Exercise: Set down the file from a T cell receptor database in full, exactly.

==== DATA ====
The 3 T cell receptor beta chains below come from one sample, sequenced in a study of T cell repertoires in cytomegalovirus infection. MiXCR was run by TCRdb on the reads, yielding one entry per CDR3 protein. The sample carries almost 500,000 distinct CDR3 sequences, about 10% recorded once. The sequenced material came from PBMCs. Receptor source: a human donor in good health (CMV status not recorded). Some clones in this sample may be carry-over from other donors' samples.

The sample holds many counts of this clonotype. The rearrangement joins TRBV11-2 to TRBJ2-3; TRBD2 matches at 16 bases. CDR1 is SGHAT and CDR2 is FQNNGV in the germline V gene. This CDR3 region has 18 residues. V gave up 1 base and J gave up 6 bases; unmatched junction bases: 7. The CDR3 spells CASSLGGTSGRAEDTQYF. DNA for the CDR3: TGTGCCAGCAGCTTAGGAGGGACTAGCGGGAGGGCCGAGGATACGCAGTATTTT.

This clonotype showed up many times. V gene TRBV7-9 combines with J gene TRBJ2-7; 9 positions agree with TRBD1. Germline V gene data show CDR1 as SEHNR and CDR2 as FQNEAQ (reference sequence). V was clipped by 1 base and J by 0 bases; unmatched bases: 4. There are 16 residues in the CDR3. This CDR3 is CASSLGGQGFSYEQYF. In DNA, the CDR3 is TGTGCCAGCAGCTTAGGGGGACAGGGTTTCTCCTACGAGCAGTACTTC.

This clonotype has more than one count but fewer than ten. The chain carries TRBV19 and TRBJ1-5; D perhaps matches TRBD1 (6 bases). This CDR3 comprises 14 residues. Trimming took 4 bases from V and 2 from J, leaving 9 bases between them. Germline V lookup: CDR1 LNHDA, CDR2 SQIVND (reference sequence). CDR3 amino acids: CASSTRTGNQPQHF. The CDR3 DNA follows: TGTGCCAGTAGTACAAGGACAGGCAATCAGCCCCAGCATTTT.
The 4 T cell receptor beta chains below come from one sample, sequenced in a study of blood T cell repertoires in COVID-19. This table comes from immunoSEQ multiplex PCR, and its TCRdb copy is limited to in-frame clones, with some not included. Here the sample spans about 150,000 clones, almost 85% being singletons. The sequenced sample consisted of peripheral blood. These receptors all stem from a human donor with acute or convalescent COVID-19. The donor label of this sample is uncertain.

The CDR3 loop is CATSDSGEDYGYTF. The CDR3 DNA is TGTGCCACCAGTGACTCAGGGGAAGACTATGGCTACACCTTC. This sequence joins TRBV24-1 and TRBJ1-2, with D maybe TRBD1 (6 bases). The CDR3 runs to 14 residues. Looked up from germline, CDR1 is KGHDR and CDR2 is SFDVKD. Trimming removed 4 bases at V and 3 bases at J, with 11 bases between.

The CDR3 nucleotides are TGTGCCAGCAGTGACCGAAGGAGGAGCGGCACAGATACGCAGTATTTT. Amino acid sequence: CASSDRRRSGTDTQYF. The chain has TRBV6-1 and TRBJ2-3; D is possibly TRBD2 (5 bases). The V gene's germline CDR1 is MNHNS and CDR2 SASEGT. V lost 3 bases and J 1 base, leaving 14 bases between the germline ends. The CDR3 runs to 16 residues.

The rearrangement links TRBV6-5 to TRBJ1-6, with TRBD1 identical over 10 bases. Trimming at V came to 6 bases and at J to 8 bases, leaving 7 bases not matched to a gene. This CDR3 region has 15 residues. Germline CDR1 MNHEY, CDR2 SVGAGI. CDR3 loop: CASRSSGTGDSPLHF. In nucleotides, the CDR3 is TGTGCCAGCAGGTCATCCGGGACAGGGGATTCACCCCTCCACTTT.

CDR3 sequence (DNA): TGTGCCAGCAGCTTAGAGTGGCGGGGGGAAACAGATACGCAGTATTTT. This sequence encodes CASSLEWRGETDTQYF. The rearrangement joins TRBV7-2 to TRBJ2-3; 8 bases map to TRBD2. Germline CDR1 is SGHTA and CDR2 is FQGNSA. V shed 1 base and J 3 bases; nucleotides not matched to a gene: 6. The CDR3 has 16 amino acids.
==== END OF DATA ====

The 3 T cell receptor beta chains below come from one sample, sequenced in a study of T cell repertoires in cytomegalovirus infection. MiXCR was run by TCRdb on the reads, yielding one entry per CDR3 protein. The sample carries almost 500,000 distinct CDR3 sequences, about 10% recorded once. The sequenced material came from PBMCs. Receptor source: a human donor in good health (CMV status not recorded). Some clones in this sample may be carry-over from other donors' samples.

The sample holds many counts of this clonotype. The rearrangement joins TRBV11-2 to TRBJ2-3; TRBD2 matches at 16 bases. CDR1 is SGHAT and CDR2 is FQNNGV in the germline V gene. This CDR3 region has 18 residues. V gave up 1 base and J gave up 6 bases; unmatched junction bases: 7. The CDR3 spells CASSLGGTSGRAEDTQYF. DNA for the CDR3: TGTGCCAGCAGCTTAGGAGGGACTAGCGGGAGGGCCGAGGATACGCAGTATTTT.

This clonotype showed up many times. V gene TRBV7-9 combines with J gene TRBJ2-7; 9 positions agree with TRBD1. Germline V gene data show CDR1 as SEHNR and CDR2 as FQNEAQ (reference sequence). V was clipped by 1 base and J by 0 bases; unmatched bases: 4. There are 16 residues in the CDR3. This CDR3 is CASSLGGQGFSYEQYF. In DNA, the CDR3 is TGTGCCAGCAGCTTAGGGGGACAGGGTTTCTCCTACGAGCAGTACTTC.

This clonotype has more than one count but fewer than ten. The chain carries TRBV19 and TRBJ1-5; D perhaps matches TRBD1 (6 bases). This CDR3 comprises 14 residues. Trimming took 4 bases from V and 2 from J, leaving 9 bases between them. Germline V lookup: CDR1 LNHDA, CDR2 SQIVND (reference sequence). CDR3 amino acids: CASSTRTGNQPQHF. The CDR3 DNA follows: TGTGCCAGTAGTACAAGGACAGGCAATCAGCCCCAGCATTTT.
The 4 T cell receptor beta chains below come from one sample, sequenced in a study of blood T cell repertoires in COVID-19. This table comes from immunoSEQ multiplex PCR, and its TCRdb copy is limited to in-frame clones, with some not included. Here the sample spans about 150,000 clones, almost 85% being singletons. The sequenced sample consisted of peripheral blood. These receptors all stem from a human donor with acute or convalescent COVID-19. The donor label of this sample is uncertain.

The CDR3 loop is CATSDSGEDYGYTF. The CDR3 DNA is TGTGCCACCAGTGACTCAGGGGAAGACTATGGCTACACCTTC. This sequence joins TRBV24-1 and TRBJ1-2, with D maybe TRBD1 (6 bases). The CDR3 runs to 14 residues. Looked up from germline, CDR1 is KGHDR and CDR2 is SFDVKD. Trimming removed 4 bases at V and 3 bases at J, with 11 bases between.

The CDR3 nucleotides are TGTGCCAGCAGTGACCGAAGGAGGAGCGGCACAGATACGCAGTATTTT. Amino acid sequence: CASSDRRRSGTDTQYF. The chain has TRBV6-1 and TRBJ2-3; D is possibly TRBD2 (5 bases). The V gene's germline CDR1 is MNHNS and CDR2 SASEGT. V lost 3 bases and J 1 base, leaving 14 bases between the germline ends. The CDR3 runs to 16 residues.

The rearrangement links TRBV6-5 to TRBJ1-6, with TRBD1 identical over 10 bases. Trimming at V came to 6 bases and at J to 8 bases, leaving 7 bases not matched to a gene. This CDR3 region has 15 residues. Germline CDR1 MNHEY, CDR2 SVGAGI. CDR3 loop: CASRSSGTGDSPLHF. In nucleotides, the CDR3 is TGTGCCAGCAGGTCATCCGGGACAGGGGATTCACCCCTCCACTTT.

CDR3 sequence (DNA): TGTGCCAGCAGCTTAGAGTGGCGGGGGGAAACAGATACGCAGTATTTT. This sequence encodes CASSLEWRGETDTQYF. The rearrangement joins TRBV7-2 to TRBJ2-3; 8 bases map to TRBD2. Germline CDR1 is SGHTA and CDR2 is FQGNSA. V shed 1 base and J 3 bases; nucleotides not matched to a gene: 6. The CDR3 has 16 amino acids.